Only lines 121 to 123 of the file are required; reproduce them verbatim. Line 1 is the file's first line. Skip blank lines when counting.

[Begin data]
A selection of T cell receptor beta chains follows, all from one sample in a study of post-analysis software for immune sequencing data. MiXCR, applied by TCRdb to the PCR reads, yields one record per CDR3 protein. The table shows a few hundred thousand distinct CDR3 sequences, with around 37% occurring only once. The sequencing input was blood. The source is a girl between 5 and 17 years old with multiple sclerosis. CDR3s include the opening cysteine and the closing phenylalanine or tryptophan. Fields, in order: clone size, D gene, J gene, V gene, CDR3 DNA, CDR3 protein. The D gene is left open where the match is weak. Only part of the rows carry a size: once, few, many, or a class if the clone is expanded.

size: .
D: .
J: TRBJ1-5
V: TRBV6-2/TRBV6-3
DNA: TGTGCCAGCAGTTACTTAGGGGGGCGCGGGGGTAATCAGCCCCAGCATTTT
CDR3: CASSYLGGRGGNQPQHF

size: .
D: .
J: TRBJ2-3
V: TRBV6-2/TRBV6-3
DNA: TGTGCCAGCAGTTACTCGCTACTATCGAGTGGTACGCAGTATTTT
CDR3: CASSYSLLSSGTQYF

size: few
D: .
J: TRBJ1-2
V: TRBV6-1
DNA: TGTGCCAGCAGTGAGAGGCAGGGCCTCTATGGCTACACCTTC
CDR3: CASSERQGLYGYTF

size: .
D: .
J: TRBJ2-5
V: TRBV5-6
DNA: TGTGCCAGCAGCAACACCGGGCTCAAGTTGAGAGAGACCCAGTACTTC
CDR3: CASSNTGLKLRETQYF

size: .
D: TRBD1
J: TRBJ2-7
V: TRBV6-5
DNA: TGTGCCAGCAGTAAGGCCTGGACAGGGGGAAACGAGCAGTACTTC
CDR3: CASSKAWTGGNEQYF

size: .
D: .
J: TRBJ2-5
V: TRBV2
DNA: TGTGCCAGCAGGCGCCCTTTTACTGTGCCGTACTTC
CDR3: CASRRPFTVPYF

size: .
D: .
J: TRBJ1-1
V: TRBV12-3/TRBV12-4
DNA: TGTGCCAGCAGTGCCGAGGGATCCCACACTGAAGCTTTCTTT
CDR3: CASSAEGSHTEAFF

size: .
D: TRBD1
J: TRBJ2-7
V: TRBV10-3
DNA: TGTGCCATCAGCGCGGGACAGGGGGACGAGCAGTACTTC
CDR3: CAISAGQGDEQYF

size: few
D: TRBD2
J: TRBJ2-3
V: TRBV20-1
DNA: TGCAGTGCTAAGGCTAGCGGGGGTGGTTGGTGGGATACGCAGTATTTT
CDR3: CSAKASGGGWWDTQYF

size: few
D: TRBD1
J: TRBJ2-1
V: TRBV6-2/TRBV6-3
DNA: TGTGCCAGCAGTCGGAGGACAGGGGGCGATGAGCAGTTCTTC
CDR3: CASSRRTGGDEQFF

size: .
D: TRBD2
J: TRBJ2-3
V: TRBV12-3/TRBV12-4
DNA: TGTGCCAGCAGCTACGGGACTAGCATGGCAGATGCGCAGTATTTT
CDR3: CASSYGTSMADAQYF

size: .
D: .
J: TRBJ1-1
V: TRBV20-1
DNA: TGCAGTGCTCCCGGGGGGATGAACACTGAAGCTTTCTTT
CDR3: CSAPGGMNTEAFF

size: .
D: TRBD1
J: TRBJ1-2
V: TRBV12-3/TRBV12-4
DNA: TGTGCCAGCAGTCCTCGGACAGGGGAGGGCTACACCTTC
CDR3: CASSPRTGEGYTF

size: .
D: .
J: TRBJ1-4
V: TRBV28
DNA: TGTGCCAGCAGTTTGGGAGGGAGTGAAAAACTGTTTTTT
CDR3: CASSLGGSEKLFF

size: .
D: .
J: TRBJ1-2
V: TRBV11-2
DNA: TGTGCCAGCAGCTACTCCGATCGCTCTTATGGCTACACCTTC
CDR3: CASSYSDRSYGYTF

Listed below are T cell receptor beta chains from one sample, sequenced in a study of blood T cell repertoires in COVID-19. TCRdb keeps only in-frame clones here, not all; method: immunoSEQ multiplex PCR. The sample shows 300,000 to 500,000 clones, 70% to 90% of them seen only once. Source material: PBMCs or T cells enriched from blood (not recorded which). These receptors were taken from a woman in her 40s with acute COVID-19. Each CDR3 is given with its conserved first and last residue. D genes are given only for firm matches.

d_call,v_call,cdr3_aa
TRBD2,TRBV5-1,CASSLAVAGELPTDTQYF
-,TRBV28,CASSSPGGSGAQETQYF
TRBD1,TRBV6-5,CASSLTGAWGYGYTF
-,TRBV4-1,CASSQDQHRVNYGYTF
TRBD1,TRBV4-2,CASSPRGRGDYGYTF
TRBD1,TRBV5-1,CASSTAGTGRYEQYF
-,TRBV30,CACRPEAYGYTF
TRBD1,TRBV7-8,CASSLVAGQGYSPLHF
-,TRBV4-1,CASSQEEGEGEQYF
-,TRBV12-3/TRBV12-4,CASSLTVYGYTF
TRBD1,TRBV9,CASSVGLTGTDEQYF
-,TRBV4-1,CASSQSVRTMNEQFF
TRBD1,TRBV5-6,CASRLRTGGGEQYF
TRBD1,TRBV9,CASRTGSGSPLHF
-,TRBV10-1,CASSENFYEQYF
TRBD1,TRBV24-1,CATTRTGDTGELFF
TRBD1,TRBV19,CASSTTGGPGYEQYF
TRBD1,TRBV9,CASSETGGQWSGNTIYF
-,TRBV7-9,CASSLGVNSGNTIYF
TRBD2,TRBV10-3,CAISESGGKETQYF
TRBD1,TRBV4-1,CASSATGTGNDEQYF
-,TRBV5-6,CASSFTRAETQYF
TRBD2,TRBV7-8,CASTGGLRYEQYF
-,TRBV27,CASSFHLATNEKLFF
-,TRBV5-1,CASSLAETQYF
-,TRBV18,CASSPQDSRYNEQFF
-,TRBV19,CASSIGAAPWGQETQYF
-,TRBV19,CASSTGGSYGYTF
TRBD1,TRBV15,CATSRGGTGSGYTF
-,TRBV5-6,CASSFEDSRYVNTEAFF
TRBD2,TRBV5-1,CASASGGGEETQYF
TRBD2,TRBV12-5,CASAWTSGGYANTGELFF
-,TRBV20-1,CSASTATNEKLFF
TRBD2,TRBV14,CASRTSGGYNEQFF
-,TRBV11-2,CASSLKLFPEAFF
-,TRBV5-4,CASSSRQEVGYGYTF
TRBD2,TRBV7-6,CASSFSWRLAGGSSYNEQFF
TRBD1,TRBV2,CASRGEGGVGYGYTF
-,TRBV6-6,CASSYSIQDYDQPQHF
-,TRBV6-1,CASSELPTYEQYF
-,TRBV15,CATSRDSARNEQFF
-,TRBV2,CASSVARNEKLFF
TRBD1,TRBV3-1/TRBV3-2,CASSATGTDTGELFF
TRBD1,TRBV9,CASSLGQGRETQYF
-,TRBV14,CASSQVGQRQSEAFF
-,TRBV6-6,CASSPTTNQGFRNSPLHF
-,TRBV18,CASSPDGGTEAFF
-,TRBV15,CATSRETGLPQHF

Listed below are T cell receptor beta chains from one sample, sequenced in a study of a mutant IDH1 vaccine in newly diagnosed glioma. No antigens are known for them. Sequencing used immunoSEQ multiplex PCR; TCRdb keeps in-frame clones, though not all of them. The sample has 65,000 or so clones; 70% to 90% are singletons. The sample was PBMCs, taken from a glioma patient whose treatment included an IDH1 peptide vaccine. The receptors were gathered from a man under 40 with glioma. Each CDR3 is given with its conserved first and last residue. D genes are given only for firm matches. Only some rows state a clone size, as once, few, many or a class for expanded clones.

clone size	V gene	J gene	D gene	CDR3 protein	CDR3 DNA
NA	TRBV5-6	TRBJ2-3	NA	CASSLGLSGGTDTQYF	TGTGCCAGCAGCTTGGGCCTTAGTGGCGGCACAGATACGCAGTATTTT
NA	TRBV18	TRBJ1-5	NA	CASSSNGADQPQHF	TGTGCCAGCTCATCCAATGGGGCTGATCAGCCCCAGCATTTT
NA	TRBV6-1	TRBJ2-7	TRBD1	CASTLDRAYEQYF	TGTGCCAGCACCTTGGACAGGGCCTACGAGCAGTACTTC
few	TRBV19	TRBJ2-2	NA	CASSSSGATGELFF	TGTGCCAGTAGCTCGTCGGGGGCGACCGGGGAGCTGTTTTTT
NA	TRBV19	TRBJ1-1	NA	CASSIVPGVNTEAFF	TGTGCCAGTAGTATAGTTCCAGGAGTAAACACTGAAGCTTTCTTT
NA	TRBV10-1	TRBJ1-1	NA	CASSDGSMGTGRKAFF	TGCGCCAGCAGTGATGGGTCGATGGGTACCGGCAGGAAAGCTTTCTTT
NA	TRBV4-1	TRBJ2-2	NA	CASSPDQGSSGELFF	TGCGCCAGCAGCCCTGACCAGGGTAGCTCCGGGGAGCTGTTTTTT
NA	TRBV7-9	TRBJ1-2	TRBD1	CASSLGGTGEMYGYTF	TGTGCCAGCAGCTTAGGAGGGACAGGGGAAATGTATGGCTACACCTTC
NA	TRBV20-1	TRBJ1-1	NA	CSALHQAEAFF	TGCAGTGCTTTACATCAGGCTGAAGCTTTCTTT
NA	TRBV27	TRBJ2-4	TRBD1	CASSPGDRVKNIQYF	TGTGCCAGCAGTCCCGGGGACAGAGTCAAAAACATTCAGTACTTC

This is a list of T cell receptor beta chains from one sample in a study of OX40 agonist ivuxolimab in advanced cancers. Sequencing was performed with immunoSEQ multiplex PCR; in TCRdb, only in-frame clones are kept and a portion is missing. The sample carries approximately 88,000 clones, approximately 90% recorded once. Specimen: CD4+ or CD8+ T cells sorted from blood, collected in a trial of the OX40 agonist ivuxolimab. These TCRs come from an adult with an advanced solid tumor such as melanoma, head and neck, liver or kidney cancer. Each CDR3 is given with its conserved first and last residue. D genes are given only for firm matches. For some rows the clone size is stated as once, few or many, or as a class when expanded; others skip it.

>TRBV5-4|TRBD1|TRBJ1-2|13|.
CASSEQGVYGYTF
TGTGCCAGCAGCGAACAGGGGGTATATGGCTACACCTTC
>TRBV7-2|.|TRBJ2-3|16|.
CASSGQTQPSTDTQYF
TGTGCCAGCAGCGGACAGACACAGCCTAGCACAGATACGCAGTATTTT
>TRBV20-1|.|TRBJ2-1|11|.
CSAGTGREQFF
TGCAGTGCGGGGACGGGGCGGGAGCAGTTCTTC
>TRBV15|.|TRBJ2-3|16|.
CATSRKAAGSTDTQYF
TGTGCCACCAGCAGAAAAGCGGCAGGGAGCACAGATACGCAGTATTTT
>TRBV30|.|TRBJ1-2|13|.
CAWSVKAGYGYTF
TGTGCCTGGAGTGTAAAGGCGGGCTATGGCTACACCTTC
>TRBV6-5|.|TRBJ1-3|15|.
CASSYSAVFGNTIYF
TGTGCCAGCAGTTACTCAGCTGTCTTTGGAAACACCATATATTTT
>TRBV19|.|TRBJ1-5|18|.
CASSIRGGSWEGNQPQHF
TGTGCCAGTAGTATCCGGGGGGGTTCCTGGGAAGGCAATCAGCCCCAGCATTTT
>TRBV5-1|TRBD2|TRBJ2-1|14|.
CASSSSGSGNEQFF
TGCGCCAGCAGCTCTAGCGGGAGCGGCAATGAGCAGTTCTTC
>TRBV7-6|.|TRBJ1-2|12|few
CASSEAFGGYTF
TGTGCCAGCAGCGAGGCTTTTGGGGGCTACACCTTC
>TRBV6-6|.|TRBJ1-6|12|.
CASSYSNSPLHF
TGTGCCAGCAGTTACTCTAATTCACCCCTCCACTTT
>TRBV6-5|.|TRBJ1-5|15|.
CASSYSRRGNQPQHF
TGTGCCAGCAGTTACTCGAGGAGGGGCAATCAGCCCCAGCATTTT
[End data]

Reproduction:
-,TRBV19,CASSTGGSYGYTF
TRBD1,TRBV15,CATSRGGTGSGYTF
-,TRBV5-6,CASSFEDSRYVNTEAFF